Eli Yale

Eli Yale 9 votes (4.11/5)

Theodore Roosevelt Jr. and Eli the Hyacinth macaw, June 17, 1902. Library of Congress photo.

Theodore Roosevelt Jr. and Eli the Hyacinth macaw, June 17, 1902. Library of Congress photo.

The White House was definitely a lively place during Teddy Roosevelt’s presidency.

Theodore Roosevelt, our youngest president, took the oath of office in 1901 after the death of President William McKinley. He and his wife, Edith, moved to Pennsylvania Avenue with six children and a veritable menagerie of well-loved animals (see full list of their pets below this article).

One of the more colorful — and noisy – of the Roosevelt pets was Eli Yale, a Hyacinth macaw parrot. Apparently named after Elihu Yale, the 18th-century British merchant and philanthropist who is the namesake of Yale University, the colorful macaw is best known for being in a photograph on the arm of a well-dressed and serious-looking Teddy Jr., only 14 at the time.

This 1902 portrait was taken in the White House conservatory, where the bird must have enjoyed spending time.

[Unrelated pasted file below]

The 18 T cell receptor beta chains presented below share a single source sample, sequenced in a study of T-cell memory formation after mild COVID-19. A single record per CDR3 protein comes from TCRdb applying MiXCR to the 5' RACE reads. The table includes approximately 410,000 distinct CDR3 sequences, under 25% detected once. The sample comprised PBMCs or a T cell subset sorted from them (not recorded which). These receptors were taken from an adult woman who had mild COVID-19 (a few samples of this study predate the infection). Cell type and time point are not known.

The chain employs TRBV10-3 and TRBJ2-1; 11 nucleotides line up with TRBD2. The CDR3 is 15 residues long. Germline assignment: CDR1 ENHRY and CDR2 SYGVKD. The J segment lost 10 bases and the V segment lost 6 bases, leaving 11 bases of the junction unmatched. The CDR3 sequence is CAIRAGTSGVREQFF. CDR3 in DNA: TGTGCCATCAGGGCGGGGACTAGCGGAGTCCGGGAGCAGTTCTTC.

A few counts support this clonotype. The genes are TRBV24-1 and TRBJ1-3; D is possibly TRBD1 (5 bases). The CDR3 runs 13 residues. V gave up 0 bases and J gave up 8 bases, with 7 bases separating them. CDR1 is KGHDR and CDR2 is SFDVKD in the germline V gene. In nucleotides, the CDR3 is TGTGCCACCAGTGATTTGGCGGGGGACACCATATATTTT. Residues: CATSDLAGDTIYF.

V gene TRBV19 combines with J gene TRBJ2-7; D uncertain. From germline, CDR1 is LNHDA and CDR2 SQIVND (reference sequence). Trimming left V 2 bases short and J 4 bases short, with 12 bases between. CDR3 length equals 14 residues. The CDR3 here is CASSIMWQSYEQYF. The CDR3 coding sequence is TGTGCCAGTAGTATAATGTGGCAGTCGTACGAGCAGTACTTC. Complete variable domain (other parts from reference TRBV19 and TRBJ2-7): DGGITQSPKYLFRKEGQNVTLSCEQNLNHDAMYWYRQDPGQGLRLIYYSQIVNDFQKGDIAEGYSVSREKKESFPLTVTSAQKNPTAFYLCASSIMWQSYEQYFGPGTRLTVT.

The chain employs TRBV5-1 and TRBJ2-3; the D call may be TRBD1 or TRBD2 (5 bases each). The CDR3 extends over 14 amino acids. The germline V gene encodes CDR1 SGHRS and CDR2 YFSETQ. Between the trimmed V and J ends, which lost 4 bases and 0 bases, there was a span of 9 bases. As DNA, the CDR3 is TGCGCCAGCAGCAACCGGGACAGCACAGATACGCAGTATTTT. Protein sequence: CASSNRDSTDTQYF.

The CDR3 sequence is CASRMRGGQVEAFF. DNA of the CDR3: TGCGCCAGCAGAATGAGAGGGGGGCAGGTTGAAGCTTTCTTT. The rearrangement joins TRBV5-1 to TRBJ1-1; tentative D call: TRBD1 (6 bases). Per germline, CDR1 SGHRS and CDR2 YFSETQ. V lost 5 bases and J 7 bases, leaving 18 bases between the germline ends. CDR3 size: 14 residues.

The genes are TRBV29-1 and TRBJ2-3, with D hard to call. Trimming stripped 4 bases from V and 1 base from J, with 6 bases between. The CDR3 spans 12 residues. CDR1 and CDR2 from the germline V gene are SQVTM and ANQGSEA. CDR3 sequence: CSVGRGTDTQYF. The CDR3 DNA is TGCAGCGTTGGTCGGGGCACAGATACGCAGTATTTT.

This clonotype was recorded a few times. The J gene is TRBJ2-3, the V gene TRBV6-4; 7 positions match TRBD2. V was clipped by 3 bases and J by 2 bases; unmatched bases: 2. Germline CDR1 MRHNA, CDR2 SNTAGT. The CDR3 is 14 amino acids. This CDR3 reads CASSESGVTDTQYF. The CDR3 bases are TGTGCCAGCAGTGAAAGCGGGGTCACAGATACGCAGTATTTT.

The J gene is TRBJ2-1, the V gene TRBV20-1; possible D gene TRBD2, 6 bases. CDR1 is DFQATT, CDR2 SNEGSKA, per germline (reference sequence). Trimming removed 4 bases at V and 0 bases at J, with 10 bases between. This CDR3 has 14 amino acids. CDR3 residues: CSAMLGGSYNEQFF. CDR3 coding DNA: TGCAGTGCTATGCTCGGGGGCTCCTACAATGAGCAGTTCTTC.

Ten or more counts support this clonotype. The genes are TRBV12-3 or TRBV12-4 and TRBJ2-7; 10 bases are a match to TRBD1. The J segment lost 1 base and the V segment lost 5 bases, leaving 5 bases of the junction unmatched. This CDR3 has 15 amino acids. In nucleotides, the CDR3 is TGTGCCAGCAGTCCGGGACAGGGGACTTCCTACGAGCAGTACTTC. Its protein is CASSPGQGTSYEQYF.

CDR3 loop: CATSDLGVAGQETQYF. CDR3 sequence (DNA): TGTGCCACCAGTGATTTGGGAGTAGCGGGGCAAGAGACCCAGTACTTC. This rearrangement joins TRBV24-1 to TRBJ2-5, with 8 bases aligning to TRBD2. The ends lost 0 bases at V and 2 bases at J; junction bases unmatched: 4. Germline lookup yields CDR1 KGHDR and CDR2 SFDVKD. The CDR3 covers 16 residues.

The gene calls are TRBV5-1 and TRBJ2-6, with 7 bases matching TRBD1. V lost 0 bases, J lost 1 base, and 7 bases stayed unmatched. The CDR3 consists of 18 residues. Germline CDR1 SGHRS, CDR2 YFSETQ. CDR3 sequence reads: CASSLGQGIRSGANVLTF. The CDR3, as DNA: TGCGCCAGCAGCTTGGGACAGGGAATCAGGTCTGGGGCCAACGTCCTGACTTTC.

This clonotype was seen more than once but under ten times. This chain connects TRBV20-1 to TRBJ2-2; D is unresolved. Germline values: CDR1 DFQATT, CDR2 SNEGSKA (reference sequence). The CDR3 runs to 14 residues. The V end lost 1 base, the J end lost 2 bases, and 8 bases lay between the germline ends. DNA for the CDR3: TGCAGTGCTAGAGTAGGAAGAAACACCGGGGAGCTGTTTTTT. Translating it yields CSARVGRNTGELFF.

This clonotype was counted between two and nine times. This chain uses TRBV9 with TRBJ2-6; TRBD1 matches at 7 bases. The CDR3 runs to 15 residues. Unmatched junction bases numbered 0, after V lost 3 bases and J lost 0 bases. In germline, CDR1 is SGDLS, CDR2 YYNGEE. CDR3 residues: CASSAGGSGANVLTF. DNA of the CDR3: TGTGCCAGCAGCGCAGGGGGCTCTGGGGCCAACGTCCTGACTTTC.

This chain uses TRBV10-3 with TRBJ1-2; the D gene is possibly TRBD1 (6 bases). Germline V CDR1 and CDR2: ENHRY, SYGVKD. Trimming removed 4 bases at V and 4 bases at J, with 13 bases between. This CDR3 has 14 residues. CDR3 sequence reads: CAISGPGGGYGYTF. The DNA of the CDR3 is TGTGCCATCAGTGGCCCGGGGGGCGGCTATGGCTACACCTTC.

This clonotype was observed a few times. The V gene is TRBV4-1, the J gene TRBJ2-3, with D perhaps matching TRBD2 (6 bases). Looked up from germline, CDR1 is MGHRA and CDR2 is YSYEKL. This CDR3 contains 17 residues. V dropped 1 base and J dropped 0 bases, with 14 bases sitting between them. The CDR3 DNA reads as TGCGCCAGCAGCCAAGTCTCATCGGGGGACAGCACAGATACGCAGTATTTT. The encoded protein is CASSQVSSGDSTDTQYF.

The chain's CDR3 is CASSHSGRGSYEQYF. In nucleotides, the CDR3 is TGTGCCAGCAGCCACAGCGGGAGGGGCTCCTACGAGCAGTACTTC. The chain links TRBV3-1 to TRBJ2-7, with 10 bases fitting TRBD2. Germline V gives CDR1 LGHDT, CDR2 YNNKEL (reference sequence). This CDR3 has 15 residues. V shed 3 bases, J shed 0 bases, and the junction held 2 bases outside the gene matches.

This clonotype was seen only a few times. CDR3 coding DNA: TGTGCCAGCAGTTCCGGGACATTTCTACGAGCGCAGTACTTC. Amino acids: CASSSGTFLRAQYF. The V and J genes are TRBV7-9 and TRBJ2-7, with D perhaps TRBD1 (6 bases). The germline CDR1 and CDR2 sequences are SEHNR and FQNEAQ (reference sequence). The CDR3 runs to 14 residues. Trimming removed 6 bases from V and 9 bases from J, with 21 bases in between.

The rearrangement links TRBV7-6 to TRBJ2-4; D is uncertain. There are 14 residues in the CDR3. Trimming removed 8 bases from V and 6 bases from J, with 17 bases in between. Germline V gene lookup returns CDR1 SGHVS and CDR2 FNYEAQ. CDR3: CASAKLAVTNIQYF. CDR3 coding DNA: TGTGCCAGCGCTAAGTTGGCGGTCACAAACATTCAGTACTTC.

Unfortunately, the White House greenhouses were torn down that same year to make room for an office annex that evolved into the West Wing.

Loud? Sure, Maybe Just a Little Loud …

Eli might have looked like this in color. 2007 photo by Hank Gillette/Wikipedia Commons

Eli might have looked like this Hyacinth macaw. Photo by Hank Gillette/Wikipedia Commons

“Loud” is the first word that comes to mind when macaw owners describe their pets. In fact, you can hear macaws in their native rainforest habitat from at least five miles away.

Playful and active, Hyacinth macaws have a lively personality to go along with their size, which can reach up to 42 inches in height and 3 to 4 pounds in weight. The largest parrot by length in the world, the Hyacinth macaw is a striking bird with vibrant blue feathers, a large black curved beak, and bright yellow accents on its face.

The Roosevelt kids – and their pet-loving dad — undoubtedly enjoyed the fact that macaws are very good at mimicking speech and sounds. Macaws require quite a bit of interaction from their owners and can get especially noisy when they are bored.

Chances are, however, that Eli was well entertained by the rowdy Roosevelt family.

President Roosevelt himself kept a sense of humor about the bird. He wrote in June 1902, “Eli [is] the most gorgeous macaw, with a bill that I think could bite through boiler plate, who crawls all over Ted, and whom I view with dark suspicion.”

Here is a video explaining more about Hyacinth macaws:

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